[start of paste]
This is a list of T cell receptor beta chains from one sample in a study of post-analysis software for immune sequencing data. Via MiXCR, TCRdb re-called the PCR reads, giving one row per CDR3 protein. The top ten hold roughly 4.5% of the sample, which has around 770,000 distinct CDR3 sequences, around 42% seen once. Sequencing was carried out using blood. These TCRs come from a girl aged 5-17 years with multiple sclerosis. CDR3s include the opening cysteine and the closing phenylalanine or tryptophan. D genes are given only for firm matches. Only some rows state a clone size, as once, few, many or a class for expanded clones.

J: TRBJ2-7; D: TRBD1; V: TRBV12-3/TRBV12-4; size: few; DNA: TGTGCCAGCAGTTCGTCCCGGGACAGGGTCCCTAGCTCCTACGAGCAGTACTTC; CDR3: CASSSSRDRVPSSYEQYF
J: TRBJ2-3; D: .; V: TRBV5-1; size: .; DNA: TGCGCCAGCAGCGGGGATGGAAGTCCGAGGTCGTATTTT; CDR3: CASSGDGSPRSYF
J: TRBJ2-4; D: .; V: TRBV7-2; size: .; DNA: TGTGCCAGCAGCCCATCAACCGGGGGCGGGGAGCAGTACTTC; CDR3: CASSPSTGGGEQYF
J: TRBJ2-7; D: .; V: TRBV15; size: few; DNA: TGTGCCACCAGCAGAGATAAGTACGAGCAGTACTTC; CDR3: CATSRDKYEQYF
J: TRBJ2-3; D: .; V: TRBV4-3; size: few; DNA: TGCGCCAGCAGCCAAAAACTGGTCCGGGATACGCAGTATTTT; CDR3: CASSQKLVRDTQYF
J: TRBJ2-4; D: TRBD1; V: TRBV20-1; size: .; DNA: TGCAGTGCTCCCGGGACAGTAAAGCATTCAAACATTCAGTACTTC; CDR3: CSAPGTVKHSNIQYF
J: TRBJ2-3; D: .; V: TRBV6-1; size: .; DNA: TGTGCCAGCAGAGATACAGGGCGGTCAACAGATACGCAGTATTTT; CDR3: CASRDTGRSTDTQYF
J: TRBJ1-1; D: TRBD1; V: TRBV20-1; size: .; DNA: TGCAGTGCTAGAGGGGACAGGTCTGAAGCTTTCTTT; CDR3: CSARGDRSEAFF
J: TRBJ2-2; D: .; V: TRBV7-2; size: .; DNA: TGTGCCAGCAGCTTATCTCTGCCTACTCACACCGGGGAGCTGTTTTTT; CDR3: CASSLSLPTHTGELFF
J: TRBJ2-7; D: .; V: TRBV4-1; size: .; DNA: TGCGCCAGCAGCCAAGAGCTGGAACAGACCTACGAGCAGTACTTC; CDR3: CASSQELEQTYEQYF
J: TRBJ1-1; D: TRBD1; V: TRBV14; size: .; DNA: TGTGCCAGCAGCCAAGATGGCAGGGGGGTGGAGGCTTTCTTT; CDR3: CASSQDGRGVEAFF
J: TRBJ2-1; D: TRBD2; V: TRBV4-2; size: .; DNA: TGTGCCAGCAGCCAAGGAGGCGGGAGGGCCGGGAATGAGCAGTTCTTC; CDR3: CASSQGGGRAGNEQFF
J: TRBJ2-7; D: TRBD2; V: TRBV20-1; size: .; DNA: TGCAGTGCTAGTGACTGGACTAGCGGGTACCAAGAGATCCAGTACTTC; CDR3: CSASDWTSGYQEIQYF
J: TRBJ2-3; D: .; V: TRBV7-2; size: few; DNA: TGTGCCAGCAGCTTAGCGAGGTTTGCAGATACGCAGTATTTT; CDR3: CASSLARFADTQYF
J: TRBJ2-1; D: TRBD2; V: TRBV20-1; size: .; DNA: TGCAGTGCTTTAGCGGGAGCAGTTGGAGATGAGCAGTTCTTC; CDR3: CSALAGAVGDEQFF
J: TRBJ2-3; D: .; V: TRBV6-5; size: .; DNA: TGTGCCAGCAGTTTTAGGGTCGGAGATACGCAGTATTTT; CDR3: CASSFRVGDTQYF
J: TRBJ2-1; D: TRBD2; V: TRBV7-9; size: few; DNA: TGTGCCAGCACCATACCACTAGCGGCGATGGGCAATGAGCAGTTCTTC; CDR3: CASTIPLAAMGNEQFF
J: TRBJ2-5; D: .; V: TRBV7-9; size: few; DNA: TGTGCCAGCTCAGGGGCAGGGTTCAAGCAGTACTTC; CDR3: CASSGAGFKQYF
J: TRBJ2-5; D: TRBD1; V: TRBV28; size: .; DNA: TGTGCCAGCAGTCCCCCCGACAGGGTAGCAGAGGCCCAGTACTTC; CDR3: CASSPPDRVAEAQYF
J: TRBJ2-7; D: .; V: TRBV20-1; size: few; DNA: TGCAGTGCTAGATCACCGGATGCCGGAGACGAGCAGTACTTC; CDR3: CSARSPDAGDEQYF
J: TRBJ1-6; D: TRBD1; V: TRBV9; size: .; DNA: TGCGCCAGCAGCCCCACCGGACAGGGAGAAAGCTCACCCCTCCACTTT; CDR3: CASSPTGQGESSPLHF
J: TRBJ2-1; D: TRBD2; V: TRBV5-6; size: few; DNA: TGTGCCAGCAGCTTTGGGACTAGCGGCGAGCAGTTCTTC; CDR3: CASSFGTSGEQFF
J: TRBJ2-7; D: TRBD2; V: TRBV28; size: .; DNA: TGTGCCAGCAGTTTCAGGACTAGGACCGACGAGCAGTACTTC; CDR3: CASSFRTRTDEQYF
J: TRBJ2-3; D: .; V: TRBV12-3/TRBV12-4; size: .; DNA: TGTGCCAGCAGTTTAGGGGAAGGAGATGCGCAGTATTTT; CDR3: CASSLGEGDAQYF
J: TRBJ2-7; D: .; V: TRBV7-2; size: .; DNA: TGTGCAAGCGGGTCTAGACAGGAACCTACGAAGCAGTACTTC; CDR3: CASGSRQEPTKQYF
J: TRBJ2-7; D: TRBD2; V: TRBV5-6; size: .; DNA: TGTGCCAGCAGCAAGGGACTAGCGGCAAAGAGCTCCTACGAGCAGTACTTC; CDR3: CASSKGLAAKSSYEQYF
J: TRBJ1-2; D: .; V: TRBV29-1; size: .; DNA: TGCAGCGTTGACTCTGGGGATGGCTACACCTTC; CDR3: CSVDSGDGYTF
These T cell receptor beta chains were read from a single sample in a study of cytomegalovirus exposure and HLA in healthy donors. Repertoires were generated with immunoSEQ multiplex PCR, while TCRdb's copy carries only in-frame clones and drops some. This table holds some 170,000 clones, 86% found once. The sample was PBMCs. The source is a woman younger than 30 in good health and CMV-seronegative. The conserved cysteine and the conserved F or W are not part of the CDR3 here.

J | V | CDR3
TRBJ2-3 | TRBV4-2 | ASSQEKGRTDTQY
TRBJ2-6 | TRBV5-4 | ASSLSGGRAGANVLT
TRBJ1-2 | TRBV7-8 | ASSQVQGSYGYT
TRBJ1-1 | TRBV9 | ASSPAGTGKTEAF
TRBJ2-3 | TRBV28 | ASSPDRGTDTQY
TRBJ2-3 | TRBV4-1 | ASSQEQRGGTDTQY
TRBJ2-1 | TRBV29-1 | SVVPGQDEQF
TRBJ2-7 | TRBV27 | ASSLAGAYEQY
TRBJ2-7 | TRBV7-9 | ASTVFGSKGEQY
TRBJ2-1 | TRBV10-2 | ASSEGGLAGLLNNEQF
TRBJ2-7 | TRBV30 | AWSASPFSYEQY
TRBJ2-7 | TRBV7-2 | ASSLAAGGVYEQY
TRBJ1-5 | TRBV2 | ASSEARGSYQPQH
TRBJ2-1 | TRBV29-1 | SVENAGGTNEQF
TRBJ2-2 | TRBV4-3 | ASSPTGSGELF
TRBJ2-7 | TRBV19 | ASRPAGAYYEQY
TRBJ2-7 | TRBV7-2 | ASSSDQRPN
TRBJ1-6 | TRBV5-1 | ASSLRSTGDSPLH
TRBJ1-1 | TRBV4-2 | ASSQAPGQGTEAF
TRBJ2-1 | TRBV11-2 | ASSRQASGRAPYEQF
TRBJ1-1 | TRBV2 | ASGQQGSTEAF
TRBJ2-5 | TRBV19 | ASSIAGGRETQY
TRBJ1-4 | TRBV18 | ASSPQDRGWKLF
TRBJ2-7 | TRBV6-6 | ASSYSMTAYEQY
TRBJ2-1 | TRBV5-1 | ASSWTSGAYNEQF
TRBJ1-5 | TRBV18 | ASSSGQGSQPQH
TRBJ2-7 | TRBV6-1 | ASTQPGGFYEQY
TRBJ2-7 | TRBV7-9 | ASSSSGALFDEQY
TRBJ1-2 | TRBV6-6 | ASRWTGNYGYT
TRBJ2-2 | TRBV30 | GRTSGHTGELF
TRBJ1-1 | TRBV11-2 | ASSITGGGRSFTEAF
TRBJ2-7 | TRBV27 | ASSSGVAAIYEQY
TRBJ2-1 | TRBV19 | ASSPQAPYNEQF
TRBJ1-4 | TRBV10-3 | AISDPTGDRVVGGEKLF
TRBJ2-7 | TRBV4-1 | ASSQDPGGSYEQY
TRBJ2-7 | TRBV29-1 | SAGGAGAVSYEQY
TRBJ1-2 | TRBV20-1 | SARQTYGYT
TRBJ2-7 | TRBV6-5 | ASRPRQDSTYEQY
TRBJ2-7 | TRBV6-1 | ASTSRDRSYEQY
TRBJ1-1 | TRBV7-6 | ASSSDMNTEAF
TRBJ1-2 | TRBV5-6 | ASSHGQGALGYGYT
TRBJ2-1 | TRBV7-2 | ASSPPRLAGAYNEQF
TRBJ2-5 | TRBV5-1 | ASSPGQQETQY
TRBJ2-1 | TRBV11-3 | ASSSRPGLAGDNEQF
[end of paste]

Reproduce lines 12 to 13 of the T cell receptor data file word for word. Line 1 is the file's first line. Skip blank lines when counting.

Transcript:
J: TRBJ1-1; D: TRBD1; V: TRBV14; size: .; DNA: TGTGCCAGCAGCCAAGATGGCAGGGGGGTGGAGGCTTTCTTT; CDR3: CASSQDGRGVEAFF
J: TRBJ2-1; D: TRBD2; V: TRBV4-2; size: .; DNA: TGTGCCAGCAGCCAAGGAGGCGGGAGGGCCGGGAATGAGCAGTTCTTC; CDR3: CASSQGGGRAGNEQFF